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Helping Special Education Kids

Words: 1510 Length: 5 Pages Document Type: Essay Paper #: 38339835

Responsiveness to Intervention

Delivering adequate resources to children with learning differences is not some haphazard undertaking. On the contrary, it requires a predetermined plan and the sufficient combination of a number of different entities in order to achieve success. A Responsiveness To Intervention (RTI) plan is necessary to adequately combine a variety of different resources and approaches to aiding a student with his or her particular learning difference. RTI plans involve service delivery on a variety of levels to account for the critical phases of development in the lives of students which include not just their cognitive developments, but their emotional and even social development as well. These plans require sufficient coordination of those resources in a streamlined approach so that ultimately, the student is able to benefit from them. This document will create a service-delivery model for a fictional special education student named Justin. Justin appears congenial on the…… [Read More]

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Planning for Special Education Needs

Words: 901 Length: 2 Pages Document Type: Essay Paper #: 44584007

videos that pertain to the Individualized Education Plan, or IEP. The IEP is part of the wider programs known as the Individuals with Disabilities Education Act (IDEA) and No Child Left Behind (NCLB). The IEP is a legal document that covers a specific child and mandates how people that come in contact with that child will act and behave when the child is present and/or learning. This brief report will cover a few aspects of the IEP and its process including whether the school leader needs to know the IEP development process, how a school leader assists parents and staff in the IEP development process, which stakeholder(s) have the most authority during the IEP development process and the upsides or downsides of having all stakeholders being a part of the IEP development process. While finding a singular solution and plan from the input of a whole group can be difficult,…… [Read More]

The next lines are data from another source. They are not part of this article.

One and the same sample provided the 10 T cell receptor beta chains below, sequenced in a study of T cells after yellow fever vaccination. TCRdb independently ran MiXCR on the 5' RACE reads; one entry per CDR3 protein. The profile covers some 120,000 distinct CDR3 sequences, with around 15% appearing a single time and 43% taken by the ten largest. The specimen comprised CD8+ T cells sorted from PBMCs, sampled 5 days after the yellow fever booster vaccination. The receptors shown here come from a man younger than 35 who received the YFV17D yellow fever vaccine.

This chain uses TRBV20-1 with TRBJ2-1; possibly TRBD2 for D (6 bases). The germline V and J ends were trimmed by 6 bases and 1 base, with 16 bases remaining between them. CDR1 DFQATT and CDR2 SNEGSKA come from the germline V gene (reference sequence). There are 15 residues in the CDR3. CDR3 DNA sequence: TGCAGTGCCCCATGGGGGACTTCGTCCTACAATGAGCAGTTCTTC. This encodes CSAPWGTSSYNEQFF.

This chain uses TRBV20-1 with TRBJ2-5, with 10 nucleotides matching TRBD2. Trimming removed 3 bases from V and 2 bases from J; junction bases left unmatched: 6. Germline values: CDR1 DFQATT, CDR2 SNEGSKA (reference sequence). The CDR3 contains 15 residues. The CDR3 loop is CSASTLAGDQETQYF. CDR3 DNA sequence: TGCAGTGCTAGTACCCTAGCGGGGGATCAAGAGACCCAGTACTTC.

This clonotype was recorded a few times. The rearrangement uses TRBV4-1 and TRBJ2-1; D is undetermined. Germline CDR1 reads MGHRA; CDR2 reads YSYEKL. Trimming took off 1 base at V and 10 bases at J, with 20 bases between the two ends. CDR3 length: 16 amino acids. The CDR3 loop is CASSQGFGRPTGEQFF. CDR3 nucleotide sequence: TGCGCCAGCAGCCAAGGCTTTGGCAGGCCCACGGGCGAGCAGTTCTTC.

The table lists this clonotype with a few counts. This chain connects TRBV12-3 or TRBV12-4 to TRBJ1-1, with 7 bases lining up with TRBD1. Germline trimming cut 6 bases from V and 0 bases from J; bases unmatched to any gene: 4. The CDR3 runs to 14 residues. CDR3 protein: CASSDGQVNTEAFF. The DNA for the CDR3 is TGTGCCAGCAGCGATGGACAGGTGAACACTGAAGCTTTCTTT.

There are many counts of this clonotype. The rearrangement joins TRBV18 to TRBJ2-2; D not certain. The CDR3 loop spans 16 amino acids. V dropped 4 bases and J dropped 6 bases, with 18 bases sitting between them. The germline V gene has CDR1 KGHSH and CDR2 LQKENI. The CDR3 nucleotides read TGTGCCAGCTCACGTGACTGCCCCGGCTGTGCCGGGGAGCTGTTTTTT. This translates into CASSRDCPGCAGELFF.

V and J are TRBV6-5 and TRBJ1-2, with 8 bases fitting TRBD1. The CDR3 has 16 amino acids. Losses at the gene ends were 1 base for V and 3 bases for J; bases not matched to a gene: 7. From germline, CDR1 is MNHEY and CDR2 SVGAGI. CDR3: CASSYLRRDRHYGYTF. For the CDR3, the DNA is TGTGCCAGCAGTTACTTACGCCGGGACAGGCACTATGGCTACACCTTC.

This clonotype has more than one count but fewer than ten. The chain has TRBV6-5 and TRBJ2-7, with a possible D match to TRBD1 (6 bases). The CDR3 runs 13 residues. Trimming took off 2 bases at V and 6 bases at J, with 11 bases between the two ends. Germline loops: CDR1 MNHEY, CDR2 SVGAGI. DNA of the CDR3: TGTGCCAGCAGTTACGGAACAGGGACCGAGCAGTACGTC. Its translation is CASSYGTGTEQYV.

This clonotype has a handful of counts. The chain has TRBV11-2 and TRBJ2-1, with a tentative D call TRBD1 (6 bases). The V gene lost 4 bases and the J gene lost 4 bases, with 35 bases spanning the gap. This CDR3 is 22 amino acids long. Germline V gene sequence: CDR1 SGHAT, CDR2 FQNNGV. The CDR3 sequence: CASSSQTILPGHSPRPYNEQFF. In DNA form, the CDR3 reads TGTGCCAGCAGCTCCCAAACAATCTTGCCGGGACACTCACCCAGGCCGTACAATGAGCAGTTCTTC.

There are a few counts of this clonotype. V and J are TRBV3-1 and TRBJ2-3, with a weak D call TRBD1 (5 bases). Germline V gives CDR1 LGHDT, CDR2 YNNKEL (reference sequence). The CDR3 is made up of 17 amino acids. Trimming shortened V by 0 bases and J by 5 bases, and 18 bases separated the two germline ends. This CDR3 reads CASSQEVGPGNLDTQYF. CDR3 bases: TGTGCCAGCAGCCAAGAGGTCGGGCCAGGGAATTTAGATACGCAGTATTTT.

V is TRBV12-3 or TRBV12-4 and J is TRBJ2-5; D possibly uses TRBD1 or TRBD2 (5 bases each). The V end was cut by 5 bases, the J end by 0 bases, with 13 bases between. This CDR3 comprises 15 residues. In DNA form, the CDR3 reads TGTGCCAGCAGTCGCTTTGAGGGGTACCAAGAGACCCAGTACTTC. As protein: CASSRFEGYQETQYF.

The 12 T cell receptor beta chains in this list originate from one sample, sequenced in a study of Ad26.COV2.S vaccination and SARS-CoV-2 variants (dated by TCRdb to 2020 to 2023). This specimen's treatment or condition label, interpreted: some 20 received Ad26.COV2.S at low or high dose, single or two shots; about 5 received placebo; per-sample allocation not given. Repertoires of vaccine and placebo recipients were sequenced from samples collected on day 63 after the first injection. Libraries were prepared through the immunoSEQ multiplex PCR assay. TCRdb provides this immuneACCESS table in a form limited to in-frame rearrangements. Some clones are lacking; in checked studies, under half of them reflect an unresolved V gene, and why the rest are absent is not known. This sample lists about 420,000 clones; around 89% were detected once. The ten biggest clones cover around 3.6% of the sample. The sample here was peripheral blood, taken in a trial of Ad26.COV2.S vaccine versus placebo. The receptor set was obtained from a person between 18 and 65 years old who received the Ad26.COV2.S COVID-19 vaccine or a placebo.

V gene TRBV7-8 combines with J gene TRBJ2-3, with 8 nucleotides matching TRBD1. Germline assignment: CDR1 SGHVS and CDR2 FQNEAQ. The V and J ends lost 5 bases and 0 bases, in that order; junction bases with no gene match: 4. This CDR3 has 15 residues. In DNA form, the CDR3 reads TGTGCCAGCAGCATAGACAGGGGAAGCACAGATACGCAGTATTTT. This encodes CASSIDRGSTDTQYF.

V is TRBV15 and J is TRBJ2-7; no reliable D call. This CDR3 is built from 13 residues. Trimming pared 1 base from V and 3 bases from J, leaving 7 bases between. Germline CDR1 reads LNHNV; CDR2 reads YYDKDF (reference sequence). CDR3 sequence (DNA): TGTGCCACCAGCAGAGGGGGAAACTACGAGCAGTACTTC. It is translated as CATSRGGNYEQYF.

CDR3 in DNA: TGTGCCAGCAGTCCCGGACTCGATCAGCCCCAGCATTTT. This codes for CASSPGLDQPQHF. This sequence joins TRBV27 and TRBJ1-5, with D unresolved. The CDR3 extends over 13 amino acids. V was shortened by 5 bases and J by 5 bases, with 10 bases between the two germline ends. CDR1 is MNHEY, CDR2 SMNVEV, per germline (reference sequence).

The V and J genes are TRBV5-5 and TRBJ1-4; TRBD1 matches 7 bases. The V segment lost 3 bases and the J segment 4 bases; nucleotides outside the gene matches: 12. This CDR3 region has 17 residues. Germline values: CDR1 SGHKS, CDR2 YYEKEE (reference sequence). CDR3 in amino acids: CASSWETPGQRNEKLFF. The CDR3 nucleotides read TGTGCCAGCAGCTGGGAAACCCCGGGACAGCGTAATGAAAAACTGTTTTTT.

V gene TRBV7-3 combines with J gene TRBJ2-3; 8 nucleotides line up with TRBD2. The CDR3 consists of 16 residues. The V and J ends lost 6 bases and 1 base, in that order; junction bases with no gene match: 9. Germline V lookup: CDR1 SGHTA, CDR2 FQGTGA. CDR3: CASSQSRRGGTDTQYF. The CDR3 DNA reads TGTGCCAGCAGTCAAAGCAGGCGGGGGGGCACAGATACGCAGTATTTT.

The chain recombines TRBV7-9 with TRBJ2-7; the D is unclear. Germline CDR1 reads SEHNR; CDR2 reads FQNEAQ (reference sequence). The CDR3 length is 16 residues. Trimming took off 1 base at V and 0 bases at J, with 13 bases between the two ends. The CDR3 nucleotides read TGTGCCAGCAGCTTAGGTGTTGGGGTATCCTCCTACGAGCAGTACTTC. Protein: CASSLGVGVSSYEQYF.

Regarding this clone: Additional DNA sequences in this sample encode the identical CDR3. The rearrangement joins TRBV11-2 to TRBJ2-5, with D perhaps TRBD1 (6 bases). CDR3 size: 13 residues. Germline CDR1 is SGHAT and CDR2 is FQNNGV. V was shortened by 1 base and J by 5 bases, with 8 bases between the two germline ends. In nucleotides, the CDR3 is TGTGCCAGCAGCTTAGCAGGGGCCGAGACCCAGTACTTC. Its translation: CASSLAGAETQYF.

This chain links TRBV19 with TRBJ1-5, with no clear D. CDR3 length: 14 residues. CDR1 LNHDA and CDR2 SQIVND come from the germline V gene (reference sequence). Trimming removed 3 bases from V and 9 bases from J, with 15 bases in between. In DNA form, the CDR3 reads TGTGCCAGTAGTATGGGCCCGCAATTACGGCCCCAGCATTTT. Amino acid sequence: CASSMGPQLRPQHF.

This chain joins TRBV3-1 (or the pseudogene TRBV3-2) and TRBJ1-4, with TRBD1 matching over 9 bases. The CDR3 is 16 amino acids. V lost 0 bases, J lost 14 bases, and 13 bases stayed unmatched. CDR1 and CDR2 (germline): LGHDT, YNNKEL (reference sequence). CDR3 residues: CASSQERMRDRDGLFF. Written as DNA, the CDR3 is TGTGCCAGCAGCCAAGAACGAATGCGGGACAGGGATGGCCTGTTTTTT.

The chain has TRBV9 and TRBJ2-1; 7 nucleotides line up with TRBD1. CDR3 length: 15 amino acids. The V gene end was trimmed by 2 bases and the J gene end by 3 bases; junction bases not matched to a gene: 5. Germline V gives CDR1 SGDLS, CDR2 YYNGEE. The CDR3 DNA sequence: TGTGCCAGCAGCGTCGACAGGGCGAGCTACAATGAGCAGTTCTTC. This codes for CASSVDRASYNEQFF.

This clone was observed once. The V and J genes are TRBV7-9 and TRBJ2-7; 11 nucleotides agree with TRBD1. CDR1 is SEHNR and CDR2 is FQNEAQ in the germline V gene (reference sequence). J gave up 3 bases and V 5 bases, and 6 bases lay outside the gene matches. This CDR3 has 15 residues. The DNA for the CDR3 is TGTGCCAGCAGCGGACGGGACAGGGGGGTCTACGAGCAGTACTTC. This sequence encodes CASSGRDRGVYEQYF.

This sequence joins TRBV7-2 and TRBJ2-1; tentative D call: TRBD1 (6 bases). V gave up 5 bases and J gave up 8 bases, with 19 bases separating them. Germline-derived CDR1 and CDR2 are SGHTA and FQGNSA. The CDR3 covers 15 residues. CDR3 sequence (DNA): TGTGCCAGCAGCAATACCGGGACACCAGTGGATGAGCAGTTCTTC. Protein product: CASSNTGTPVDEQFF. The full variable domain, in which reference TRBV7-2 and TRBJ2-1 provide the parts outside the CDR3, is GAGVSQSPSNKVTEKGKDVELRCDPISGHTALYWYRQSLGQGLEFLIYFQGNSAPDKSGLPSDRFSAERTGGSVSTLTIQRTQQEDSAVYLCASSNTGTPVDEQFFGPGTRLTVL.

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Assessment and Special Education

Words: 1401 Length: 4 Pages Document Type: Article Review Paper #: 1999614

SPED Assessment

In 2002 the American Association on Mental Retardation (AAMR) made changes to their manuals regarding the assessment of mental retardation (MR). The revisions were designed to affect changes in professional practice regarding assessment of MR, public policy, and the science and understanding of MR. Key in this change was the attempted change from the MR term to a more politically correct term Intellectual Disability. Assessment was to consider both IQ scores and adaptive behavior (AB) which was to be termed "adaptive skills as well as the individual's cultural background and in the context of associated strengths. Instead of following a deficit model of explanation the goal was to follow a needs model. The definition of intellectual disability then includes three core criteria: significant impairment of intellectual functioning (defined by decreased IQ scores), significant impairment of adaptive/social functioning and, onset before adulthood. Polloway et al. (2009) looked at the…… [Read More]

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Special Ed Philosophy a Special

Words: 1433 Length: 5 Pages Document Type: Term Paper Paper #: 13632993

Gerl (2010) points out in his advocacy of metaphysics as a way of approaching the philosophy of special education that this helps to construct a legal perspective which is evolving in a way that is consistent with the evolution of ethical perspectives of human dignity, individual rights and the treatment of those with disabilities. While this strikes as relevant, Gerl even concedes that one may not be suited for the metaphysical philosophy of special education law "if a lack of ambiguity appeals to you." Indeed, in a sense, traditional civil rights case law in combination with the ideals delivered by an axiology discourse should serve to effectively address the need for the evolution in ethical perspective. And quite simply stated, the philosophical underpinnings of Logic are problemetized in the educational context by the sheer force and divergence of opposing political, ideological and economic priorities. Therefore, the idea of constructing logical…… [Read More]

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Special Ed Disproportionate Representation of Minorities in